The wrongfulness of these acts was never in doubt. However, questions over culpability arose and were fiercely debated on social media. Exactly how much are the perpetrators to blame if they themselves are victims of psychological trauma?


Trauma is a response to extremely stressful events in life. It can result in myriad emotional difficulties and lead to bad behaviour.

(Photo: iStock/Domepitipat)

Post-traumatic stress disorder (PTSD) is the most often quoted, and likely most misunderstood, form of trauma. Many thinking that any kind of stress can cause PTSD. But no, a hairdryer treatment from your army encik or a bad breakup does not give you PTSD.

Considered a psychiatric disorder, PTSD develops following a major event that exposes an individual to actual or threatened injury, or sexual violence. Witnessing such threats and violence, or vicariously experiencing it through someone close or in professional roles like first responders, can also bring about PTSD.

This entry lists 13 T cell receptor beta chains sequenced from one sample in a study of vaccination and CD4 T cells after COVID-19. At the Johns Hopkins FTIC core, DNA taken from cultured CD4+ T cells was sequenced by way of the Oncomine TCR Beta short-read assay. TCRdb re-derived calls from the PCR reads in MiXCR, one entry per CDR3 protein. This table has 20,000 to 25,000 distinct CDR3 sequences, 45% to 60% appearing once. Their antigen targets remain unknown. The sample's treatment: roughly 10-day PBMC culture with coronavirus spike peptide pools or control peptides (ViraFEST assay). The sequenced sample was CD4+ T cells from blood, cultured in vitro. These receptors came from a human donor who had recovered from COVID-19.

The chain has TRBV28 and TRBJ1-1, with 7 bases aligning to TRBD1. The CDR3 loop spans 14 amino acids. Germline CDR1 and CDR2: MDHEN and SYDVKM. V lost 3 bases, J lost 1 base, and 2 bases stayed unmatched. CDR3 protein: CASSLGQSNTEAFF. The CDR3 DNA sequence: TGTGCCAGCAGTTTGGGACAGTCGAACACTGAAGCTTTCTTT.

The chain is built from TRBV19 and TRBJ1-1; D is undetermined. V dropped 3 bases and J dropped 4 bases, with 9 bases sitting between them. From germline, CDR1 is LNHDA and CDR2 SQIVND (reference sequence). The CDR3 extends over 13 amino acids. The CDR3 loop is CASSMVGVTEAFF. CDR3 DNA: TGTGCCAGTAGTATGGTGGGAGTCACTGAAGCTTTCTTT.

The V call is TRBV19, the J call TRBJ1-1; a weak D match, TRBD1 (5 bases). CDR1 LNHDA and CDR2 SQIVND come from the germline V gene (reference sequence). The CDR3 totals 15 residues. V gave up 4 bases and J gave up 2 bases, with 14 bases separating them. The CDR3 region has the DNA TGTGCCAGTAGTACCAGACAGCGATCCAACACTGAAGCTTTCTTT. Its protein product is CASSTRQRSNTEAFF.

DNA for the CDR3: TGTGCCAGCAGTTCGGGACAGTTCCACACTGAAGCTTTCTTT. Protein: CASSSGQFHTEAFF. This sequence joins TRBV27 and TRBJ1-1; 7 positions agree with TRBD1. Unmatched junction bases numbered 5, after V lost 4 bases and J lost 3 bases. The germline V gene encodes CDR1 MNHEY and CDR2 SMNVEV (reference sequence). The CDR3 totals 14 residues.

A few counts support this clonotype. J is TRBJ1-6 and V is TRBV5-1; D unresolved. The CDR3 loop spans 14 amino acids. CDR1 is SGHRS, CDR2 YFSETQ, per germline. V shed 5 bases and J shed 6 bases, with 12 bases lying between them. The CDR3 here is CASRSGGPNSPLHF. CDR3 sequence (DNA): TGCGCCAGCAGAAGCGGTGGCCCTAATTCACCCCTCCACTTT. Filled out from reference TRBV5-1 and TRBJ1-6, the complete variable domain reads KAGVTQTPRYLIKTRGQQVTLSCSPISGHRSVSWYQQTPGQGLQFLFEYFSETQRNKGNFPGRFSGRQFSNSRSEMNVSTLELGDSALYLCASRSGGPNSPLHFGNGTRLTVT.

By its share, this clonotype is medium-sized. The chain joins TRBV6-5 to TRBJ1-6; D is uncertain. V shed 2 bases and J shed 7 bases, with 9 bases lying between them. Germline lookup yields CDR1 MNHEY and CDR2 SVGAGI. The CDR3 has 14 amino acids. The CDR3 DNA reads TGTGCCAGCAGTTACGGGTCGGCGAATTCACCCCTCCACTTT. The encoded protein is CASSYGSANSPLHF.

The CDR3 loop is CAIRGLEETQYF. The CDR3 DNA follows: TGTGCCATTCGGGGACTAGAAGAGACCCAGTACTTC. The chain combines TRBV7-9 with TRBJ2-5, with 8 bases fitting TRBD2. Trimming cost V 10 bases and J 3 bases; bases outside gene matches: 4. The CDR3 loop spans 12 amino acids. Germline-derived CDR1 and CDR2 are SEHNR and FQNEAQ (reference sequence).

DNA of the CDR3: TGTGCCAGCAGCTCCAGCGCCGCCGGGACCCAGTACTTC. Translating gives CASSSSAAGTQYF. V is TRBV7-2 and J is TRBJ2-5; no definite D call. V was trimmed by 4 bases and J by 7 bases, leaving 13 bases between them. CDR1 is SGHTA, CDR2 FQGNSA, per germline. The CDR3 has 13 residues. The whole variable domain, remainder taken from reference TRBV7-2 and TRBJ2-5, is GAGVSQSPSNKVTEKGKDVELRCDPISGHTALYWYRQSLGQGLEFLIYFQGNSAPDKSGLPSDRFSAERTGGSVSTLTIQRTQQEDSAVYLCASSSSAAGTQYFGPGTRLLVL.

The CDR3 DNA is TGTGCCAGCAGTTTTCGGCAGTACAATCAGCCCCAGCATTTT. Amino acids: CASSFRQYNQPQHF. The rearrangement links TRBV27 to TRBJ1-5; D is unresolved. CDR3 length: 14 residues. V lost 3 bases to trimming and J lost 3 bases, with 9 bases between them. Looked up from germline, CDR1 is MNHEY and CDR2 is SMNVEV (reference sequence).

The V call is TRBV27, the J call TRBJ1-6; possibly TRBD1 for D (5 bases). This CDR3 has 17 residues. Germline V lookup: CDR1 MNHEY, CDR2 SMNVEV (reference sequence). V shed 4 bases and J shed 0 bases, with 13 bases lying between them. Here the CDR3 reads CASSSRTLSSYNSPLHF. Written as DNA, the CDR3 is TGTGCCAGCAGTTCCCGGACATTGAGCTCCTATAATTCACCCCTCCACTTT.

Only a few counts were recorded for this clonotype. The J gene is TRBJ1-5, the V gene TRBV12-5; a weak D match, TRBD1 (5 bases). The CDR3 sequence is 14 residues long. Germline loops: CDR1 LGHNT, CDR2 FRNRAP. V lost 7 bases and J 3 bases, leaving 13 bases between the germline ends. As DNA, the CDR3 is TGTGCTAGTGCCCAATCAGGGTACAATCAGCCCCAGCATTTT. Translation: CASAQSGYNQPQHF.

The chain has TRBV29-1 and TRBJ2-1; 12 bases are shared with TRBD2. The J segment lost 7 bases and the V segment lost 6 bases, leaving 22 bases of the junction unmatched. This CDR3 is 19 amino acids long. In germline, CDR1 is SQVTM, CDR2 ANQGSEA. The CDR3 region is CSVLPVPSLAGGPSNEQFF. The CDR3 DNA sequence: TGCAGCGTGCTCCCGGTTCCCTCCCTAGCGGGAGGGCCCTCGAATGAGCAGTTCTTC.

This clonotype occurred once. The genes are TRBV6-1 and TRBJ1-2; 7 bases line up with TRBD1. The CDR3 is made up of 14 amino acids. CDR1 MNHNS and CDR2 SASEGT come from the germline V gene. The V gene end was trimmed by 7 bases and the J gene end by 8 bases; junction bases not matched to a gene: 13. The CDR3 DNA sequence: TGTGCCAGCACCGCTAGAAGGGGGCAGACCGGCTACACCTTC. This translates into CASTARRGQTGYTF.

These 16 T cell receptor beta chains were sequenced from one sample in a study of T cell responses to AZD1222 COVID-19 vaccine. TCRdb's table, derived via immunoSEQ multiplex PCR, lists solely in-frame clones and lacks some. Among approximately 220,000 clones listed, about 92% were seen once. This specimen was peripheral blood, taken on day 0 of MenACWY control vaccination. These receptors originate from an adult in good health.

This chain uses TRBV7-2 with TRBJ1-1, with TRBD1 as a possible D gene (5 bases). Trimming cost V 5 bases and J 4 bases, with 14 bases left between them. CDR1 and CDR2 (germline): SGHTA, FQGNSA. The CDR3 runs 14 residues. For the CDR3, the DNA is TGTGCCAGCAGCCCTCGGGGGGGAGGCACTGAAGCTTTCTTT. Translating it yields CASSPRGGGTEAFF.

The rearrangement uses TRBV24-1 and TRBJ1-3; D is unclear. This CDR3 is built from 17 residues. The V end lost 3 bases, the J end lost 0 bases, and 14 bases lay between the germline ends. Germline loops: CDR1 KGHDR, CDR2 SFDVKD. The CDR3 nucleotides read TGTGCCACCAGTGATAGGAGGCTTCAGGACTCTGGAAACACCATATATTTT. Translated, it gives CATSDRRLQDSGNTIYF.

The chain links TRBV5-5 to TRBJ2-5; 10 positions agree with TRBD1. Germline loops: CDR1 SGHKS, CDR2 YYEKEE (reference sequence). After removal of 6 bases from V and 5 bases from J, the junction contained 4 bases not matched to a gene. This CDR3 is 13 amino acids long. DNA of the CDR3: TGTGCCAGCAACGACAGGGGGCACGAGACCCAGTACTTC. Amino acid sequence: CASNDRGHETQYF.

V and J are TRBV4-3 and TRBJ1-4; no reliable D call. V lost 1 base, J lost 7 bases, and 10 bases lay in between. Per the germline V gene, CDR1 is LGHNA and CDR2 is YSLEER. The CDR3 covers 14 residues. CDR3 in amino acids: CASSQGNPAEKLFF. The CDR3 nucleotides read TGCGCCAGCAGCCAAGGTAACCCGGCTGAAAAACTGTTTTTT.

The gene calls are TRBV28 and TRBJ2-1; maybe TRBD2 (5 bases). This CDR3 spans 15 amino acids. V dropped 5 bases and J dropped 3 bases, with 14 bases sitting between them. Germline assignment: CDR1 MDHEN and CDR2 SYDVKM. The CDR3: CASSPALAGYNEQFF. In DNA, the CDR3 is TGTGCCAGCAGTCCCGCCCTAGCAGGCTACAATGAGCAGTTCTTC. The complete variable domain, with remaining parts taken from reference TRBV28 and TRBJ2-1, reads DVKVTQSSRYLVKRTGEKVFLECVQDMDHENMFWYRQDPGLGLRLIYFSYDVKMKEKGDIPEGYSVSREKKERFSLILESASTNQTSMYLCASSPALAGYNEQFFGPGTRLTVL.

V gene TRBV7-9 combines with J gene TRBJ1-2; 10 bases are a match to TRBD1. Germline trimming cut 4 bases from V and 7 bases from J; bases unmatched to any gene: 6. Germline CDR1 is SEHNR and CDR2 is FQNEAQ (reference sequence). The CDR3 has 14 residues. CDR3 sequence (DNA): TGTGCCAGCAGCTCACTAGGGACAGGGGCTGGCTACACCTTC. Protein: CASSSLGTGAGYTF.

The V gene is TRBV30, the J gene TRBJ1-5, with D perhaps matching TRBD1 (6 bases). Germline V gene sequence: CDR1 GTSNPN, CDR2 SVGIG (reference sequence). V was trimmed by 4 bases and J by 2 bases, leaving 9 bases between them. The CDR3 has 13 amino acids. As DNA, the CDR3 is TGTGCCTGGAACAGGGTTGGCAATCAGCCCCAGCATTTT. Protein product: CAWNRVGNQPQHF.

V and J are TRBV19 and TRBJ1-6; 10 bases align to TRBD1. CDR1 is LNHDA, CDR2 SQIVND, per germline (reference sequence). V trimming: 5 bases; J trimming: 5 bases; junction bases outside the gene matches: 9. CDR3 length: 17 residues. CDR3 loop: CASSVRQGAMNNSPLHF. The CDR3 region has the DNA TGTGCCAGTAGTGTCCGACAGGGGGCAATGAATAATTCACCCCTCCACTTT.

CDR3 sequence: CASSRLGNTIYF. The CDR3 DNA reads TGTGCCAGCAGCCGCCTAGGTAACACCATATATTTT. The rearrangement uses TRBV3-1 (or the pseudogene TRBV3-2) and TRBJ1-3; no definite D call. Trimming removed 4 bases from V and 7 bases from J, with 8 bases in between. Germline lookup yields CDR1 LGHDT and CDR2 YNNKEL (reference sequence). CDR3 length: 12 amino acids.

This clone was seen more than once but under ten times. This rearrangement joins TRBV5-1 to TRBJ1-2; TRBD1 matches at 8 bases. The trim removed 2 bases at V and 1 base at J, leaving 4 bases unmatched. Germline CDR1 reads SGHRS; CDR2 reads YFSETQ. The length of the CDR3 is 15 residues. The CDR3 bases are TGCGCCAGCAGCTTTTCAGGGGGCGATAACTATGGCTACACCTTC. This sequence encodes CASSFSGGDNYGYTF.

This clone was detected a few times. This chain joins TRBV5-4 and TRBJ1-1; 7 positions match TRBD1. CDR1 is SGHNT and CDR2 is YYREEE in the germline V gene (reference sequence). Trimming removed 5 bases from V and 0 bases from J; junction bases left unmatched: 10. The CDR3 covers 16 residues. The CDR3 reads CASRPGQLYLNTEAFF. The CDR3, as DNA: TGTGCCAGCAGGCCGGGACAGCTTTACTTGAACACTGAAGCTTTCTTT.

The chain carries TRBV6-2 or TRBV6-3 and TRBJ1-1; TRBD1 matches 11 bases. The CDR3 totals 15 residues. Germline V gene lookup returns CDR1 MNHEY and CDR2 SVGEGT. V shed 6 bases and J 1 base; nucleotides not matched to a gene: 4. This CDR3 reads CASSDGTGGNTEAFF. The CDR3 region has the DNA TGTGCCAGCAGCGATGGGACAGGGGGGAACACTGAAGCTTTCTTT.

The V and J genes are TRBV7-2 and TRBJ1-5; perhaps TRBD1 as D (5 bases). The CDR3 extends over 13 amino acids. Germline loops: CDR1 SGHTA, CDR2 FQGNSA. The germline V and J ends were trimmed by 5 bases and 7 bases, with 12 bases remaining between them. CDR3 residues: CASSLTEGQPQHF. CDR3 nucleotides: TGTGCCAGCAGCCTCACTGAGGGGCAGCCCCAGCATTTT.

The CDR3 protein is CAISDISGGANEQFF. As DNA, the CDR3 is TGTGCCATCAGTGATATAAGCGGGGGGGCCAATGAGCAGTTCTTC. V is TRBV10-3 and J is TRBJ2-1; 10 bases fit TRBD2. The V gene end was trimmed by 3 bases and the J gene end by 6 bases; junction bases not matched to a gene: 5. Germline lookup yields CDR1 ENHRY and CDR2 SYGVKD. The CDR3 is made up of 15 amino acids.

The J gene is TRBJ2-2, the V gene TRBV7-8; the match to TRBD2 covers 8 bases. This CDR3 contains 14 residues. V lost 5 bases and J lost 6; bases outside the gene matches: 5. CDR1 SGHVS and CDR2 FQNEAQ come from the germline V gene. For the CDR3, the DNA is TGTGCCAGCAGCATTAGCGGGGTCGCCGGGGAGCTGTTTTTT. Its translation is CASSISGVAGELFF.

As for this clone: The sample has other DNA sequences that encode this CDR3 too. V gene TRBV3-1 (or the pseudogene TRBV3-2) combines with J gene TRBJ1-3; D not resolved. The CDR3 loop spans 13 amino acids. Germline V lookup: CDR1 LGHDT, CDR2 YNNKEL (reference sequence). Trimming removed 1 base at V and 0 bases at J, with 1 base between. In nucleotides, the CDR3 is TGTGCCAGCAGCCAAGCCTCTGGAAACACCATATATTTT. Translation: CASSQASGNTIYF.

Individuals suffering from PTSD can have symptoms like nightmares, flashbacks, and intrusive, upsetting memories. They may be irritable, aggressive or display destructive behaviour. Those affected may experience symptoms for weeks or even their entire lifetime.

The quintessential representation of patients with PTSD is war veterans who struggle to reintegrate into civilian life. Even years after their service, they continue to be haunted by their near-death experiences.

Other patients have gone through prolonged and repeated traumatic events, such as neglect, abuse and violence from childhood. Because such mistreatment is often perpetrated by the victim’s family member, the victim feels trapped and perceives little chance of escape.